Saving Time, Money in the Quest for Health and Energy Solutions

Researchers at medical, biotechnical, and bioenergy companies use decades-old, time consuming approaches to clone DNA. In 2010, constructing a combinatorial protein library with 243 constructs cost an estimated $125,000 and took 11 months with traditional cloning. Direct DNA synthesis, while providing results in about 2 months, cost $538,000.

Researchers at the Joint BioEnergy Institute (JBEI), a multi-institutional research center led by Lawrence Berkeley National Laboratory, initially developed j5 software to automate the construction of biofuels pathways from DNA building blocks. Researchers then created a modular technology applicable to a wide range of biotechnical applications that improved the accuracy, scalability and cost effectiveness of DNA synthesis. With j5, a 243-construct combinatorial protein library can be built for $30,000 in less than 2 months allowing companies to achieve their goals more rapidly, whether designing new medications, understanding the nature of disease, or developing new microorganisms for bioenergy solutions.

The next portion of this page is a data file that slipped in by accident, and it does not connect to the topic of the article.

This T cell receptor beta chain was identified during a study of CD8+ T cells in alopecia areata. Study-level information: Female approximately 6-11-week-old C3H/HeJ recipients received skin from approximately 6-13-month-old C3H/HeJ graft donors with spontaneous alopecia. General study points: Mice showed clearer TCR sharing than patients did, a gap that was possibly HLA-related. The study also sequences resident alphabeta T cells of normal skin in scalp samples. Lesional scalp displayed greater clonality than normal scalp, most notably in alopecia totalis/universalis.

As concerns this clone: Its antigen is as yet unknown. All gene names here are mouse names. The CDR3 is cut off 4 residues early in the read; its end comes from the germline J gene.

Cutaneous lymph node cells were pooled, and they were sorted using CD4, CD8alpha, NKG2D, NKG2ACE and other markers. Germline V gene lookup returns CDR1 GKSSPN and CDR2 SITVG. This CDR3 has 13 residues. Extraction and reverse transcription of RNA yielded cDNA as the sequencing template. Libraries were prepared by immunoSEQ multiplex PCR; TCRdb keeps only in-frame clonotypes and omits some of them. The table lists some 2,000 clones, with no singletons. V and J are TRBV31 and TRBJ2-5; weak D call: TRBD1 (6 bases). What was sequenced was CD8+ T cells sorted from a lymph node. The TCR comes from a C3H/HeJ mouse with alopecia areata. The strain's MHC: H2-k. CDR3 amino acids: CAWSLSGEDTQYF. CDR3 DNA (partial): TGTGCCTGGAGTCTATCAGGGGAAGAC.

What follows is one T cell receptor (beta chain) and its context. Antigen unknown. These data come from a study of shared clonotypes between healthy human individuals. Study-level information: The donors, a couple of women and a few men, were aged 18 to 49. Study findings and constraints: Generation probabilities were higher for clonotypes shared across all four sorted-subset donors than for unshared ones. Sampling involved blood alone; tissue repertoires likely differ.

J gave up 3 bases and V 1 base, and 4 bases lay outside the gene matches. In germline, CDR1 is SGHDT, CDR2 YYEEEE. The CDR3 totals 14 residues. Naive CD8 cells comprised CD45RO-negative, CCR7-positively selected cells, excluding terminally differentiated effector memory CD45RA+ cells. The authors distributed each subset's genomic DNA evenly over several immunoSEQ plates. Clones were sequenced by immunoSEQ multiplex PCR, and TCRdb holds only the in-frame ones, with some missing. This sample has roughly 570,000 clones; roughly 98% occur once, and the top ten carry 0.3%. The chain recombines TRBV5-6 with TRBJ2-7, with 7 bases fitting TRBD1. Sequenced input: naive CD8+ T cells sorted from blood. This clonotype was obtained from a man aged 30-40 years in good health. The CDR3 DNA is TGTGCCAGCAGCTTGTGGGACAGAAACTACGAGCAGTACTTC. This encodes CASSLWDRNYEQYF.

The j5 software was copyrighted and patent application was filed to protect the IP. The j5 was made available, at no cost, to government, nonprofit and academic research centers and today over 1,300 researchers working in 378 non-commercial institutions use the software. Recognizing the business potential for a technology that saves significant time and resources in the multibillion-dollar DNA synthesis market, startup TeselaGen licensed j5 and related software in 2011.TeselaGen has signed a multi-year deal with chemical industry leader Genomatica to speed development of organisms used in making chemicals from renewable feedstocks. The startup also teamed with Redbiotec to build a vaccine library that could lead to new or more effective vaccines against shingles, chickenpox and related illnesses.